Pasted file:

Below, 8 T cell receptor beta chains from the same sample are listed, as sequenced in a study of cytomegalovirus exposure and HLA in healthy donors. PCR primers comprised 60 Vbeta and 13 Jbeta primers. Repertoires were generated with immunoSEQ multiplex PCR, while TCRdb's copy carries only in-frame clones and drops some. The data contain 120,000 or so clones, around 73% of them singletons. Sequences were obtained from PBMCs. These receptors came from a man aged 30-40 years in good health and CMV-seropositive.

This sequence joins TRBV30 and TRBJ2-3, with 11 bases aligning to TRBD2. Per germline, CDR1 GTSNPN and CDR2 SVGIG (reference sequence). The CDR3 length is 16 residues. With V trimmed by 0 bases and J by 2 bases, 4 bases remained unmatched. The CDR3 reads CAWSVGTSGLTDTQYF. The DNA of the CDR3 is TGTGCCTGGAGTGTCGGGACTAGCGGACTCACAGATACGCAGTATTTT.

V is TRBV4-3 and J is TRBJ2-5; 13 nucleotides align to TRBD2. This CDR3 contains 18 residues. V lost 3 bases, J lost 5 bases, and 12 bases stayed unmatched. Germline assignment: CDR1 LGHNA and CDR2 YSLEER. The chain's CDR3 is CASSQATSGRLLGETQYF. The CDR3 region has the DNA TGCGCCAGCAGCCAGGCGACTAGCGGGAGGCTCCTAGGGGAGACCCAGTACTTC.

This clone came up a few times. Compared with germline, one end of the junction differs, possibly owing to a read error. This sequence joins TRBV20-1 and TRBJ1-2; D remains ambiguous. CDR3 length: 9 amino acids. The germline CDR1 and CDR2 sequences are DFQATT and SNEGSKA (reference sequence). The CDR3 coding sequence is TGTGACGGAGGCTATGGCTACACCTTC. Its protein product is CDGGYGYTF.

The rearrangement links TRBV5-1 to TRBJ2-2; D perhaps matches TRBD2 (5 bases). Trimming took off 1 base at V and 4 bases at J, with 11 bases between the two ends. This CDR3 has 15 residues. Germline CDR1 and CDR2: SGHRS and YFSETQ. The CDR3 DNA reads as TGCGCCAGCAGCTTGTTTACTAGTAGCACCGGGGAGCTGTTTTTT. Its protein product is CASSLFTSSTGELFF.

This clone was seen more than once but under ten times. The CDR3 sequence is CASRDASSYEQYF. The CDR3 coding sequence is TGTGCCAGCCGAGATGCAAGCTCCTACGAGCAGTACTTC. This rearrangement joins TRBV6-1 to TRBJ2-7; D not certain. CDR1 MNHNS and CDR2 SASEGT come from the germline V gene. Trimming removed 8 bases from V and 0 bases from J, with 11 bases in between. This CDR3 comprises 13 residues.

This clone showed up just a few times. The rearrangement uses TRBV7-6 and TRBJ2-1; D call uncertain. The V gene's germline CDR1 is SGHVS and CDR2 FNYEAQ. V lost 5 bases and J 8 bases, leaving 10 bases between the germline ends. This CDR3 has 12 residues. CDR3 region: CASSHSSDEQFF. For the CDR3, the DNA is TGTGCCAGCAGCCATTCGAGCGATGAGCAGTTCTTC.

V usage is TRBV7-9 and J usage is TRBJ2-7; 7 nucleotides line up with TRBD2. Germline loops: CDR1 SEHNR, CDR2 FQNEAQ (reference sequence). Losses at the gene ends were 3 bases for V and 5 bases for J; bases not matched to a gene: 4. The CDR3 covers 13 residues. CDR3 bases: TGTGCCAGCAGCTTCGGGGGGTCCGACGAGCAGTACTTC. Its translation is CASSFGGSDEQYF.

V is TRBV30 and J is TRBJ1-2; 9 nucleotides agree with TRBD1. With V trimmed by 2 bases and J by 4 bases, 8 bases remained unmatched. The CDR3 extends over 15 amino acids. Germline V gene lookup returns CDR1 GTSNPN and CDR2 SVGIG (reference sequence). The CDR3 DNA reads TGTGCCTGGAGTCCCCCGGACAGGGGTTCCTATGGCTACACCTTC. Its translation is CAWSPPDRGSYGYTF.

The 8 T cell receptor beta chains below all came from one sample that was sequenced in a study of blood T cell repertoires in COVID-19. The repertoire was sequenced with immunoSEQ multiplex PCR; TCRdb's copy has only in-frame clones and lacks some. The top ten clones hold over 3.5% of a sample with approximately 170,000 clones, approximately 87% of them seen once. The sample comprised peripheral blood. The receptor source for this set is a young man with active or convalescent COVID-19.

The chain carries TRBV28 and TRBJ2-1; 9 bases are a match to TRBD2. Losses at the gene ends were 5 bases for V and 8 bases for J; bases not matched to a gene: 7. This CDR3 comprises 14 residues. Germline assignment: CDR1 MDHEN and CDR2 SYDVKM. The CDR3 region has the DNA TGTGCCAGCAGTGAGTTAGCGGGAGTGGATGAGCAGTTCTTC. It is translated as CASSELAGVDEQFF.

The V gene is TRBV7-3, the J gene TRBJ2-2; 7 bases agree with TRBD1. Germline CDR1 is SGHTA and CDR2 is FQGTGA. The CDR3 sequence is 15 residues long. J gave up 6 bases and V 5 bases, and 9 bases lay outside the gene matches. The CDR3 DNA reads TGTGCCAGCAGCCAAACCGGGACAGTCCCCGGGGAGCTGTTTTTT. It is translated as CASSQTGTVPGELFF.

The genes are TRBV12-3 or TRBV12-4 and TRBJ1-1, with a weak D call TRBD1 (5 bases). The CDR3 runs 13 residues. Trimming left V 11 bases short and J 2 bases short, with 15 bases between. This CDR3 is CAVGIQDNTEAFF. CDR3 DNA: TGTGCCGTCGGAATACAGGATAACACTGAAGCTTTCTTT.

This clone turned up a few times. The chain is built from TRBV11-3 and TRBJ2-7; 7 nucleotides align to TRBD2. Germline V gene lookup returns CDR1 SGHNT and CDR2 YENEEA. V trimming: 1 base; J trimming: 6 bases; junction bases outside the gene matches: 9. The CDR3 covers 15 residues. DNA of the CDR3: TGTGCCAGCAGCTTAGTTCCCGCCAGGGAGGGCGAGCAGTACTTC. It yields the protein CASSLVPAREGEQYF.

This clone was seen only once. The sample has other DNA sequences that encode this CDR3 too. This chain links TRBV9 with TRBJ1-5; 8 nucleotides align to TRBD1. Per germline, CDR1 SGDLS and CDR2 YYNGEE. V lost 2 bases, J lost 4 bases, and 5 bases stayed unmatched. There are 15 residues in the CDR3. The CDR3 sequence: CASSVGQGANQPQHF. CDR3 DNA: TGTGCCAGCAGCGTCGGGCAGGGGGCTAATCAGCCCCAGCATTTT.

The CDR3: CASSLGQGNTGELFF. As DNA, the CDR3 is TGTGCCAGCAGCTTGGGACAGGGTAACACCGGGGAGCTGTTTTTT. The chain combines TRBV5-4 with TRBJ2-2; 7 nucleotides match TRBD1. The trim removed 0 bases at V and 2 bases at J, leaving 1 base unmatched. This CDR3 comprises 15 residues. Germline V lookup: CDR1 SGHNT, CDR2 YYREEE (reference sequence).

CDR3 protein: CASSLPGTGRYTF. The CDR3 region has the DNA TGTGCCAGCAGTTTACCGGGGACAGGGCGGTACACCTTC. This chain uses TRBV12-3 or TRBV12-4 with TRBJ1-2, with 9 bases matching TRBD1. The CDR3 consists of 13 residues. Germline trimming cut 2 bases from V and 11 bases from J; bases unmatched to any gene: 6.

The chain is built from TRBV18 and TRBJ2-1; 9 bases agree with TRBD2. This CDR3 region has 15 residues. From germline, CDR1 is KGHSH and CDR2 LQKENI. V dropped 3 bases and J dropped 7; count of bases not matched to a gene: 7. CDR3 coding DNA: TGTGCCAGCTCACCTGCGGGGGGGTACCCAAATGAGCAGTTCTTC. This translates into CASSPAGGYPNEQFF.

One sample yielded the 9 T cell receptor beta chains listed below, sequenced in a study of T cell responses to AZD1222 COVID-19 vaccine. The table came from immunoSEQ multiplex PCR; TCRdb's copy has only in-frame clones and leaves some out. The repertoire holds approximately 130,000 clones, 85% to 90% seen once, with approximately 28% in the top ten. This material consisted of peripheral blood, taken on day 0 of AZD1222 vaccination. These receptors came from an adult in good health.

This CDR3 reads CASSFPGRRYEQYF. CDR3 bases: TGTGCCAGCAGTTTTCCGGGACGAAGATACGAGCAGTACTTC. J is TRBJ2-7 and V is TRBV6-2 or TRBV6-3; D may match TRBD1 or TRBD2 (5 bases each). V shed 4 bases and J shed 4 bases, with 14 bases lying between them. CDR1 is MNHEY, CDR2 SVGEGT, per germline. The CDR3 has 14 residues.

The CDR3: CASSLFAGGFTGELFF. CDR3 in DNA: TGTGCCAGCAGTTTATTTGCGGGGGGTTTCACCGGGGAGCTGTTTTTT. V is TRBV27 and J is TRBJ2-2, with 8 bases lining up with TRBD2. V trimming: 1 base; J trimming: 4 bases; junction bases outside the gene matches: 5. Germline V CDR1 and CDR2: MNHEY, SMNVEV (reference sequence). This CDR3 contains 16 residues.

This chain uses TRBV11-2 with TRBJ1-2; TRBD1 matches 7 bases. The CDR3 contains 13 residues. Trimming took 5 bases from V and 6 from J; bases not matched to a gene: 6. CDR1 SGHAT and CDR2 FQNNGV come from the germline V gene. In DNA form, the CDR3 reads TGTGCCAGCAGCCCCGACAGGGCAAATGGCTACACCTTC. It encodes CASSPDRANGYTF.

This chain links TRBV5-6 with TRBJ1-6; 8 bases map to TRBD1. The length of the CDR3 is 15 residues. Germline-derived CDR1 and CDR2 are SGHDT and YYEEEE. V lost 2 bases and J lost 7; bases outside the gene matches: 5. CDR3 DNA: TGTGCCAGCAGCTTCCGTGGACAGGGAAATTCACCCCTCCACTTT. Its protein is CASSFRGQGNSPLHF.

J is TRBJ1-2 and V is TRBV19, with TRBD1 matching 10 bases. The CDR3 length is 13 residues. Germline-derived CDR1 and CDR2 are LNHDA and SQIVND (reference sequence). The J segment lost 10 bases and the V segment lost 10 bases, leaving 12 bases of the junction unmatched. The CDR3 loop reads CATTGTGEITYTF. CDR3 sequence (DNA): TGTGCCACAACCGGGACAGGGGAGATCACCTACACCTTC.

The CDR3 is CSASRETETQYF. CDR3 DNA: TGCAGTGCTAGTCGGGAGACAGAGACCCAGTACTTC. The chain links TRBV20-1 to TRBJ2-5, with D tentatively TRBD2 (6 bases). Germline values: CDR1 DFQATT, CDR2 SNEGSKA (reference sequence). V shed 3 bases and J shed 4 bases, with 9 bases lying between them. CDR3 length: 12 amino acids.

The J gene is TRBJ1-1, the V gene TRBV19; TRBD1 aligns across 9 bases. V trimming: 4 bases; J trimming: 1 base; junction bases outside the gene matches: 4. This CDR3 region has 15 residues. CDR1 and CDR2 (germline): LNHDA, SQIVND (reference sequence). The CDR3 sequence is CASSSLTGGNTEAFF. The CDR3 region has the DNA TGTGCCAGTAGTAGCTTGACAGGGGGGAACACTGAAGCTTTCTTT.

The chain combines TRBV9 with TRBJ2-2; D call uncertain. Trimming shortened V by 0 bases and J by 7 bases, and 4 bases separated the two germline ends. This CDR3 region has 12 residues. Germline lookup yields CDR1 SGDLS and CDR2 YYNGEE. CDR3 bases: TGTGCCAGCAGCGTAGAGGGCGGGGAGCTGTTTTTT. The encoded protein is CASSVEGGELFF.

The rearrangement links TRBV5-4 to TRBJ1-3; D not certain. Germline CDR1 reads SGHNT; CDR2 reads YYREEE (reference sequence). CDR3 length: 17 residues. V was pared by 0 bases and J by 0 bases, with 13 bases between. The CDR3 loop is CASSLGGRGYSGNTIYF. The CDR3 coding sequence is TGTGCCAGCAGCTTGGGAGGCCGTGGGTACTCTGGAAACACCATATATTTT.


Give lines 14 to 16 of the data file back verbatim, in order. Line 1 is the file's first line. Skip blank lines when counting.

This clone turned up a few times. The chain is built from TRBV11-3 and TRBJ2-7; 7 nucleotides align to TRBD2. Germline V gene lookup returns CDR1 SGHNT and CDR2 YENEEA. V trimming: 1 base; J trimming: 6 bases; junction bases outside the gene matches: 9. The CDR3 covers 15 residues. DNA of the CDR3: TGTGCCAGCAGCTTAGTTCCCGCCAGGGAGGGCGAGCAGTACTTC. It yields the protein CASSLVPAREGEQYF.

This clone was seen only once. The sample has other DNA sequences that encode this CDR3 too. This chain links TRBV9 with TRBJ1-5; 8 nucleotides align to TRBD1. Per germline, CDR1 SGDLS and CDR2 YYNGEE. V lost 2 bases, J lost 4 bases, and 5 bases stayed unmatched. There are 15 residues in the CDR3. The CDR3 sequence: CASSVGQGANQPQHF. CDR3 DNA: TGTGCCAGCAGCGTCGGGCAGGGGGCTAATCAGCCCCAGCATTTT.

The CDR3: CASSLGQGNTGELFF. As DNA, the CDR3 is TGTGCCAGCAGCTTGGGACAGGGTAACACCGGGGAGCTGTTTTTT. The chain combines TRBV5-4 with TRBJ2-2; 7 nucleotides match TRBD1. The trim removed 0 bases at V and 2 bases at J, leaving 1 base unmatched. This CDR3 comprises 15 residues. Germline V lookup: CDR1 SGHNT, CDR2 YYREEE (reference sequence).